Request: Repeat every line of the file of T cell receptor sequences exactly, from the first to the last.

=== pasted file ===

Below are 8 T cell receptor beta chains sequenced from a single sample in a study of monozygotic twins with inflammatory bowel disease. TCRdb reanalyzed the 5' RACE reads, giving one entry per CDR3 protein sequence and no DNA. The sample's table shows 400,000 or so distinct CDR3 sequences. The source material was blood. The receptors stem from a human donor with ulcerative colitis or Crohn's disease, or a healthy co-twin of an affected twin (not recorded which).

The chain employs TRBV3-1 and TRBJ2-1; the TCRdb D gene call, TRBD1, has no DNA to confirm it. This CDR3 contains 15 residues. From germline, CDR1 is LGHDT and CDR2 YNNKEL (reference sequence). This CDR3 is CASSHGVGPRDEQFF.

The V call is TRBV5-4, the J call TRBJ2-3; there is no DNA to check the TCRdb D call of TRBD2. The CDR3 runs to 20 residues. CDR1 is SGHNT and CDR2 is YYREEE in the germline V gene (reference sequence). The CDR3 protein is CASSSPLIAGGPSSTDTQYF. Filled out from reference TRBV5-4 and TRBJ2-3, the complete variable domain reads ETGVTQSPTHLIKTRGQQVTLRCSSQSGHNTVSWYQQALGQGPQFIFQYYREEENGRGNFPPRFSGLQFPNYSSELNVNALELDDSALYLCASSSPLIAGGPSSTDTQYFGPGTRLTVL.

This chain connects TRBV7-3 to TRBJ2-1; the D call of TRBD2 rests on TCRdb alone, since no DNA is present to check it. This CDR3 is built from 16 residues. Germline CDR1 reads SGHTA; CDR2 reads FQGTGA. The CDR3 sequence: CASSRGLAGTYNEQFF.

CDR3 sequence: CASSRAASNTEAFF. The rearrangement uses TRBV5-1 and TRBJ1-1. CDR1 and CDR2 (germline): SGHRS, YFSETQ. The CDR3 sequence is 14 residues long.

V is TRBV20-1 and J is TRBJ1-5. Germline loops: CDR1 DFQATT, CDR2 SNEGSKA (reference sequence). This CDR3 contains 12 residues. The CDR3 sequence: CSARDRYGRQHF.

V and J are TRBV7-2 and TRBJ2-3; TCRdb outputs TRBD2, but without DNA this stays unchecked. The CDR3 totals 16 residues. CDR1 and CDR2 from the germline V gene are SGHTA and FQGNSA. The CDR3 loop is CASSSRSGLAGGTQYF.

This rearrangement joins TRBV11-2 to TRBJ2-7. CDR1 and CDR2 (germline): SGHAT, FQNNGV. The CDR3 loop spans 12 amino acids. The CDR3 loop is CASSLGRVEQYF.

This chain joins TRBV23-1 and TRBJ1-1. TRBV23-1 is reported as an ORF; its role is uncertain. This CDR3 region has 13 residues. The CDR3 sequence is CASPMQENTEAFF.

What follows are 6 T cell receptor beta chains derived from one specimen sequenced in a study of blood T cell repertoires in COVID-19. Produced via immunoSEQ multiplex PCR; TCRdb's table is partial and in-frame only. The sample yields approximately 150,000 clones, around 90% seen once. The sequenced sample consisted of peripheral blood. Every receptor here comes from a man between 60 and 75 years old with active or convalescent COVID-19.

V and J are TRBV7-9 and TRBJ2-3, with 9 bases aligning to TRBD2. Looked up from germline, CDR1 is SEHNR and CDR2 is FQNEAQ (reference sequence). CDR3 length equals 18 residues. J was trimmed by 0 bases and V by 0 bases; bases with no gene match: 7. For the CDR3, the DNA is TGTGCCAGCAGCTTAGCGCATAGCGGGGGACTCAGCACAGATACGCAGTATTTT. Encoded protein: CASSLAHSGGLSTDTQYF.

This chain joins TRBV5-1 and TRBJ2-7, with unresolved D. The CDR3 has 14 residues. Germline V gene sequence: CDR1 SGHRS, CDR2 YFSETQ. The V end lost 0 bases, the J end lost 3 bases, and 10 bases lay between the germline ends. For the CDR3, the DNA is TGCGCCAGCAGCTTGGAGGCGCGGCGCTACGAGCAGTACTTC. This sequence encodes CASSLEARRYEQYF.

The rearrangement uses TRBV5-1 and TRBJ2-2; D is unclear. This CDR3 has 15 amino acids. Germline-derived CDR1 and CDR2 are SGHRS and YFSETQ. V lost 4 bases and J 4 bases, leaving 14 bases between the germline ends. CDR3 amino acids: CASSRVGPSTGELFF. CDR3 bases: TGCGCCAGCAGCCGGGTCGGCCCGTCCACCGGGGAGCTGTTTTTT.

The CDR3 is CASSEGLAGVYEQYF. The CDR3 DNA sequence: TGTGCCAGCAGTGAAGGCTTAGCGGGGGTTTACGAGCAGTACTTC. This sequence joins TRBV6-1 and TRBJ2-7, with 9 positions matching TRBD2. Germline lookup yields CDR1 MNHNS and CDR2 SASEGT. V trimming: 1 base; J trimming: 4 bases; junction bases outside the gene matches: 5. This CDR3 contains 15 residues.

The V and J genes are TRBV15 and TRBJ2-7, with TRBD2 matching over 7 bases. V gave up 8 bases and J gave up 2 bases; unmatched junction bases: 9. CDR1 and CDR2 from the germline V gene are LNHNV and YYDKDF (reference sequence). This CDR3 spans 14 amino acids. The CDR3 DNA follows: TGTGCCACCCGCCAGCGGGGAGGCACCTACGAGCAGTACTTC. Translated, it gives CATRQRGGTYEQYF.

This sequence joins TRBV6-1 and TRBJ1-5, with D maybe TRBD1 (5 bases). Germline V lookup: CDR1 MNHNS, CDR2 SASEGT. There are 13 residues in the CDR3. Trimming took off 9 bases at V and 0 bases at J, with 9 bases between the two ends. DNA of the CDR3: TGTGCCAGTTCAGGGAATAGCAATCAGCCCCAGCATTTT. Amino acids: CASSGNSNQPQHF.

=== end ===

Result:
Below are 8 T cell receptor beta chains sequenced from a single sample in a study of monozygotic twins with inflammatory bowel disease. TCRdb reanalyzed the 5' RACE reads, giving one entry per CDR3 protein sequence and no DNA. The sample's table shows 400,000 or so distinct CDR3 sequences. The source material was blood. The receptors stem from a human donor with ulcerative colitis or Crohn's disease, or a healthy co-twin of an affected twin (not recorded which).

The chain employs TRBV3-1 and TRBJ2-1; the TCRdb D gene call, TRBD1, has no DNA to confirm it. This CDR3 contains 15 residues. From germline, CDR1 is LGHDT and CDR2 YNNKEL (reference sequence). This CDR3 is CASSHGVGPRDEQFF.

The V call is TRBV5-4, the J call TRBJ2-3; there is no DNA to check the TCRdb D call of TRBD2. The CDR3 runs to 20 residues. CDR1 is SGHNT and CDR2 is YYREEE in the germline V gene (reference sequence). The CDR3 protein is CASSSPLIAGGPSSTDTQYF. Filled out from reference TRBV5-4 and TRBJ2-3, the complete variable domain reads ETGVTQSPTHLIKTRGQQVTLRCSSQSGHNTVSWYQQALGQGPQFIFQYYREEENGRGNFPPRFSGLQFPNYSSELNVNALELDDSALYLCASSSPLIAGGPSSTDTQYFGPGTRLTVL.

This chain connects TRBV7-3 to TRBJ2-1; the D call of TRBD2 rests on TCRdb alone, since no DNA is present to check it. This CDR3 is built from 16 residues. Germline CDR1 reads SGHTA; CDR2 reads FQGTGA. The CDR3 sequence: CASSRGLAGTYNEQFF.

CDR3 sequence: CASSRAASNTEAFF. The rearrangement uses TRBV5-1 and TRBJ1-1. CDR1 and CDR2 (germline): SGHRS, YFSETQ. The CDR3 sequence is 14 residues long.

V is TRBV20-1 and J is TRBJ1-5. Germline loops: CDR1 DFQATT, CDR2 SNEGSKA (reference sequence). This CDR3 contains 12 residues. The CDR3 sequence: CSARDRYGRQHF.

V and J are TRBV7-2 and TRBJ2-3; TCRdb outputs TRBD2, but without DNA this stays unchecked. The CDR3 totals 16 residues. CDR1 and CDR2 from the germline V gene are SGHTA and FQGNSA. The CDR3 loop is CASSSRSGLAGGTQYF.

This rearrangement joins TRBV11-2 to TRBJ2-7. CDR1 and CDR2 (germline): SGHAT, FQNNGV. The CDR3 loop spans 12 amino acids. The CDR3 loop is CASSLGRVEQYF.

This chain joins TRBV23-1 and TRBJ1-1. TRBV23-1 is reported as an ORF; its role is uncertain. This CDR3 region has 13 residues. The CDR3 sequence is CASPMQENTEAFF.

What follows are 6 T cell receptor beta chains derived from one specimen sequenced in a study of blood T cell repertoires in COVID-19. Produced via immunoSEQ multiplex PCR; TCRdb's table is partial and in-frame only. The sample yields approximately 150,000 clones, around 90% seen once. The sequenced sample consisted of peripheral blood. Every receptor here comes from a man between 60 and 75 years old with active or convalescent COVID-19.

V and J are TRBV7-9 and TRBJ2-3, with 9 bases aligning to TRBD2. Looked up from germline, CDR1 is SEHNR and CDR2 is FQNEAQ (reference sequence). CDR3 length equals 18 residues. J was trimmed by 0 bases and V by 0 bases; bases with no gene match: 7. For the CDR3, the DNA is TGTGCCAGCAGCTTAGCGCATAGCGGGGGACTCAGCACAGATACGCAGTATTTT. Encoded protein: CASSLAHSGGLSTDTQYF.

This chain joins TRBV5-1 and TRBJ2-7, with unresolved D. The CDR3 has 14 residues. Germline V gene sequence: CDR1 SGHRS, CDR2 YFSETQ. The V end lost 0 bases, the J end lost 3 bases, and 10 bases lay between the germline ends. For the CDR3, the DNA is TGCGCCAGCAGCTTGGAGGCGCGGCGCTACGAGCAGTACTTC. This sequence encodes CASSLEARRYEQYF.

The rearrangement uses TRBV5-1 and TRBJ2-2; D is unclear. This CDR3 has 15 amino acids. Germline-derived CDR1 and CDR2 are SGHRS and YFSETQ. V lost 4 bases and J 4 bases, leaving 14 bases between the germline ends. CDR3 amino acids: CASSRVGPSTGELFF. CDR3 bases: TGCGCCAGCAGCCGGGTCGGCCCGTCCACCGGGGAGCTGTTTTTT.

The CDR3 is CASSEGLAGVYEQYF. The CDR3 DNA sequence: TGTGCCAGCAGTGAAGGCTTAGCGGGGGTTTACGAGCAGTACTTC. This sequence joins TRBV6-1 and TRBJ2-7, with 9 positions matching TRBD2. Germline lookup yields CDR1 MNHNS and CDR2 SASEGT. V trimming: 1 base; J trimming: 4 bases; junction bases outside the gene matches: 5. This CDR3 contains 15 residues.

The V and J genes are TRBV15 and TRBJ2-7, with TRBD2 matching over 7 bases. V gave up 8 bases and J gave up 2 bases; unmatched junction bases: 9. CDR1 and CDR2 from the germline V gene are LNHNV and YYDKDF (reference sequence). This CDR3 spans 14 amino acids. The CDR3 DNA follows: TGTGCCACCCGCCAGCGGGGAGGCACCTACGAGCAGTACTTC. Translated, it gives CATRQRGGTYEQYF.

This sequence joins TRBV6-1 and TRBJ1-5, with D maybe TRBD1 (5 bases). Germline V lookup: CDR1 MNHNS, CDR2 SASEGT. There are 13 residues in the CDR3. Trimming took off 9 bases at V and 0 bases at J, with 9 bases between the two ends. DNA of the CDR3: TGTGCCAGTTCAGGGAATAGCAATCAGCCCCAGCATTTT. Amino acids: CASSGNSNQPQHF.